What is SIAM?

  • According to Wikipedia: “Service integration and management (SIAM) is a framework for managing multiple suppliers of information technology services and integrating them to provide a single business-facing IT organization.”
  • The UK Government defines it as “Service integration and management lets an organization manage it’s service providers in a consistent and efficient way, making sure that performance across a portfolio of multi-sourced goods and services meets user needs.
  • Kevin Holland, ITIL expert is a bit more specific “Service Integration and Management(SIAM) is both a model and a function which provides a single point of accountability for the service management and delivery of all services provided by internal and external service providers, by taking responsibility for and assuring suppliers performance ,  coordinating delivery, integration , and interoperability across multiple providers, and providing the necessary governance on behalf of the users.”

Essentially, it is about keeping (or recovering) control – IT organizations use more and more external support providers today, and managing these relationships is getting more complex. SIAM might be the answer to this challenge, because it is all about how IT will deliver the capability to achieve end-to-end service excellence in an increasingly complicated environment by actively managing all aspects of service performance.  Basically, it supports businesses by helping them get the most out of their outsourced and externally managed services.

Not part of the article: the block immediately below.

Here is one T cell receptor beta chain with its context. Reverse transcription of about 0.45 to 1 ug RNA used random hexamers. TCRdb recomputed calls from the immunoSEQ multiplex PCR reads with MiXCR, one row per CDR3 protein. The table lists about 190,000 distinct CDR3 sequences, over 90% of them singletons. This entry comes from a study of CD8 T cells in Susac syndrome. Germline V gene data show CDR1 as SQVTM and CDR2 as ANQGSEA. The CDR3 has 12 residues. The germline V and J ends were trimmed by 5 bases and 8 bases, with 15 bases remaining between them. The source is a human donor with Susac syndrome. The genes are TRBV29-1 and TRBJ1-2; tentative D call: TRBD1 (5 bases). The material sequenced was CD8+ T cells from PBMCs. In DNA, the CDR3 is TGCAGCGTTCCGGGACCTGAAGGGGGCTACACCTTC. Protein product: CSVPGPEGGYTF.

Why is SIAM important now?

SIAM is in the spotlight of the key analyst groups, Forrester and Gartner.  Spending on external and internal IT services is higher than ever; However, according to Gartner’s 2014 key metrics survey, only 11% of respondents  say that they have mastered their approach to sourcing, and 89% need to improve competencies and significantly raise their maturity levels in order to manage multi-sourcing successfully. (Source)  These metrics show large future potential for SIAM.

If you decide to research SIAM further, keep in mind that SIAM is sometimes referred to as MSI (Multi-sourcing Service Integration)

Are you using or considering a SIAM framework? I would love to hear your thoughts.